Yoga nidra (yoga of sleep) is a type of guided meditation where the practitioners lay down, close their eyes as if they are about to fall asleep and follow the facilitator as they are guided into the deep layers of awareness. This practice facilitates a state between waking and sleeping, building a bridge for other concepts such as “consciousness and unconsciousness, spirit and form, and the ego-self and the true self”.
Yoga nidra is an ancient practice with its roots dating back to 1,000 BCE, India. You may wonder how this thousands of years old practice still resonates with today’s generation. It is very practical and relevant today because yoga nidra focuses on a problem we have not solved yet; feeling detached from the source (the divine, the self, the universe). In yoga philosophy, the grand source is awareness and through yoga nidra, you aim to become the “awareness” itself. By embodying awareness, you experience wholeness which means feeling unified, unfragmented and experiencing the infinite self. In the bigger picture, the self is unified with the infinite itself. Everything is one and whole. Thus the aim of yoga nidra is to achieve wholeness through awareness and reach the true self.
Some yoga approaches can be hard to follow with their physically challenging nature; however everyone can do yoga nigra including children and seniors. All you have to do is lay down and follow the voice of the guide. The practice ranges from five minutes to an hour or more, it is up to you to decide. To make yoga nidra a daily routine for yourself, try practicing it every night before bed.
Yoga nidra is a fascinating practice with many benefits evident by both anecdotal and scientific support. An hour of this practice can be worth 3-4 hours of deep REM sleep as the brain and body repairs and renews during the nidra state. Some of the benefits of regular practice of yoga nidra include: Better sleep and rest, calmness, increased confidence, emotional regulation and coping, elimination of addictions, abandoning dysfunctional and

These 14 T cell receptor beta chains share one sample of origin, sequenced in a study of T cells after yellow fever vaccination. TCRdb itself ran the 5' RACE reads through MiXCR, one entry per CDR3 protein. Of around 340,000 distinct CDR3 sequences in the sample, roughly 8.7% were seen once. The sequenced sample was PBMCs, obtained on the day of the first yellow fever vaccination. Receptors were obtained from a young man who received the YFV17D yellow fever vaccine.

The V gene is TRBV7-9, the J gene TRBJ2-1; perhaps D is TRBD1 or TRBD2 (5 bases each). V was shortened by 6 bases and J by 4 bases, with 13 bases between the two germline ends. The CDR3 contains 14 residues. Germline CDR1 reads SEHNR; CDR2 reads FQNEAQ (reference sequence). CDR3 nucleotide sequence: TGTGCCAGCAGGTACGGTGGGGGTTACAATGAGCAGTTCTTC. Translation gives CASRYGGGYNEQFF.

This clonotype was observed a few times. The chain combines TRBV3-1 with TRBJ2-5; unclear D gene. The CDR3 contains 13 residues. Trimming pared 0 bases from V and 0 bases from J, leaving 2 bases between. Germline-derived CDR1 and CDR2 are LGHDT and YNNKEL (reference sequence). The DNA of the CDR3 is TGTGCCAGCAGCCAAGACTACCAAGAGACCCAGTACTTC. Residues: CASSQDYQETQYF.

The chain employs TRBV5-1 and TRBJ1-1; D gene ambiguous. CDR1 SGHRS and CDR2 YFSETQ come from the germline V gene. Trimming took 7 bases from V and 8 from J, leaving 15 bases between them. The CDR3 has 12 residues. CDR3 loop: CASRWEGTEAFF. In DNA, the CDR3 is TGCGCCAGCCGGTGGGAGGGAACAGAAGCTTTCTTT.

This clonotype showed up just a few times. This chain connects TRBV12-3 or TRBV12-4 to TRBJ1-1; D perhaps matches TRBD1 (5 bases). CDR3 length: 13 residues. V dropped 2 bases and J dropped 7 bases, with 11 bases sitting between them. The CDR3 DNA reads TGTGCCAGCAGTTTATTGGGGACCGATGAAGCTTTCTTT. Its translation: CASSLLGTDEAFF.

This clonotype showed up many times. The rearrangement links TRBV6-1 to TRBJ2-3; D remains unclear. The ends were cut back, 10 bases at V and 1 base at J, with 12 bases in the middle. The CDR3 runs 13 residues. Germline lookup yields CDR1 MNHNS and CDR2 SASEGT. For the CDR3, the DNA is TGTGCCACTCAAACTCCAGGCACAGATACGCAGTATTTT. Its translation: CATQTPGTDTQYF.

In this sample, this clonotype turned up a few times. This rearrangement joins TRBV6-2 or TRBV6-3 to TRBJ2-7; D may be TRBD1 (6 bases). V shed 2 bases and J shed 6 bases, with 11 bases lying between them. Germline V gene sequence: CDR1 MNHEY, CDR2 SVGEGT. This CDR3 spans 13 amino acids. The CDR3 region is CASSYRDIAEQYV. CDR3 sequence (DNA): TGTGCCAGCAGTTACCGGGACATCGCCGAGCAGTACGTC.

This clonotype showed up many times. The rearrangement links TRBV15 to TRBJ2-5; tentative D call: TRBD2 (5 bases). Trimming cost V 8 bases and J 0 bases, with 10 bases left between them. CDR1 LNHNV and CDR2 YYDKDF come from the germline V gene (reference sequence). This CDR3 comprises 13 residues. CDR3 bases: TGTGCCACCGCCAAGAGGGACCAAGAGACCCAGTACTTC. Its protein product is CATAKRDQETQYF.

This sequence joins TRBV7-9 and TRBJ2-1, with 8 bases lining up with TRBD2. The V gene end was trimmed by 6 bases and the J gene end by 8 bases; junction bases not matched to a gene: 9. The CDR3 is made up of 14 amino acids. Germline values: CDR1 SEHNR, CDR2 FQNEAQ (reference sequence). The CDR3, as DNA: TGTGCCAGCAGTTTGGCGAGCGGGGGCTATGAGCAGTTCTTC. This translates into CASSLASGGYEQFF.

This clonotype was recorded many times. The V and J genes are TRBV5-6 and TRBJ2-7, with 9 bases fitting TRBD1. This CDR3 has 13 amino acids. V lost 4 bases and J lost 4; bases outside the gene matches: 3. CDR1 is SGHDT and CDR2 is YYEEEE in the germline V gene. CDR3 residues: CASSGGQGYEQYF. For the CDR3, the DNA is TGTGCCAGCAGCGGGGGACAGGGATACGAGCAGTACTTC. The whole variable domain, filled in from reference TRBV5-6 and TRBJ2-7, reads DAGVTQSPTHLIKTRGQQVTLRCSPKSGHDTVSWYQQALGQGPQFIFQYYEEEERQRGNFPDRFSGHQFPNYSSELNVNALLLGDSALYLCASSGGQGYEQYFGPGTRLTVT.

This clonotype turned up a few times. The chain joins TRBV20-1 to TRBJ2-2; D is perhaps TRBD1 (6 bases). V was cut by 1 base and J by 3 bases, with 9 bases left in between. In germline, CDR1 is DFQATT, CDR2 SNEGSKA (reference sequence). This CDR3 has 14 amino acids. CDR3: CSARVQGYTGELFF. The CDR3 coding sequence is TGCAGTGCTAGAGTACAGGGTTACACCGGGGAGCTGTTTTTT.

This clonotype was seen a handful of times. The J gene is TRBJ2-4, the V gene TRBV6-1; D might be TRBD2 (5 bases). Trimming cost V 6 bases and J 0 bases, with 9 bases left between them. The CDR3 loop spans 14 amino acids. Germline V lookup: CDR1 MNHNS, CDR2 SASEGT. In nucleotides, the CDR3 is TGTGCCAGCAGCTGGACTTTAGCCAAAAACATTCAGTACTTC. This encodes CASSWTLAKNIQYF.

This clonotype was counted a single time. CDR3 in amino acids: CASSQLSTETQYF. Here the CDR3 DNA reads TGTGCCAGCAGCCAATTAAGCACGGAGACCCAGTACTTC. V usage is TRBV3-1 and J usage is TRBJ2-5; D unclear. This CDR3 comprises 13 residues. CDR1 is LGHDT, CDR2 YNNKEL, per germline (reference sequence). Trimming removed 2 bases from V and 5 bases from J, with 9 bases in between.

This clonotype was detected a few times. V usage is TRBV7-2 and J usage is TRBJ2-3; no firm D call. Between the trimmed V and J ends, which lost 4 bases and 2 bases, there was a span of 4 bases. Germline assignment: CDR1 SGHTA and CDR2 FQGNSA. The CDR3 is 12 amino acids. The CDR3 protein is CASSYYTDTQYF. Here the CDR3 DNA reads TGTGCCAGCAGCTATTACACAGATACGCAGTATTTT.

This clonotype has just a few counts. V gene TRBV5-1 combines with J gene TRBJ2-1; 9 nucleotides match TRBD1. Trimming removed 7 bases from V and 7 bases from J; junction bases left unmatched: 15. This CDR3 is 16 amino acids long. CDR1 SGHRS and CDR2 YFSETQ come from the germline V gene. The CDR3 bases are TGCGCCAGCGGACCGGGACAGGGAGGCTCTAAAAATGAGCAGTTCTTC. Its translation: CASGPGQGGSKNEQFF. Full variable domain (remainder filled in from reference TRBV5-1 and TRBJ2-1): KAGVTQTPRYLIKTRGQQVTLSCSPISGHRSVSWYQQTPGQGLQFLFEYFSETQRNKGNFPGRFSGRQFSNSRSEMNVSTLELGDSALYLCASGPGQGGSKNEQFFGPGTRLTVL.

limiting beliefs, lowering blood pressure, improving mood, healing trauma and grief, healing depression and anxiety, spiritual growth, better physical health, gaining clarity about one’s goals and problems, increase in creativity, efficiency and productivity.
According to Parker et al., (2013), who tried to define yoga nidra for scientific purposes, four levels of brain waves are experienced in yoga nidra practice which coincides with different stages of the nidra state.
– The first stage is a deep relaxation state where alpha waves (8–13 hz, produced during deep physical relaxation) are observed and it can transform into theta waves (4–8 hz, produced during concentration, meditation, dreams, hypnosis) in deeper practice. These deep states can be tools for self-healing, such as reducing blood pressure or coping with migraines. This stage is similar to clinical hypnosis.
– The second stage is the level of creativity and invention. Theta waves which are on the verge of delta waves (frequency of ≤ 4 hz, produced during deep non-REM sleep) are evident in this stage.
– In the third stage, theta waves are produced initially and delta waves follow. The practitioner is in a deep non-REM sleep state but is conscious.
– After the practitioner masters the first three stages, they move to the fourth stage where awareness of kundalini, the power of consciousness, is experienced.
By going through the layers of awareness, yoga nidra journeys us to experience the infinite self, passing the illusion of the separated image. The body, emotions, mind and all of the counterparts of self become united. Yoga nidra gives us the tools to experience them as one. This practice prioritises awareness through presence. It aims to unify what was perceived as separated and experience interconnected wholeness. “Samādhi is a non-dualistic state of consciousness in which the consciousness of the experiencing subject becomes one with the observing object.” In yoga nidra you experience samadhi through the in-between state of dreaming and waking and with samadhi, you experience yourself as a whole with the universe.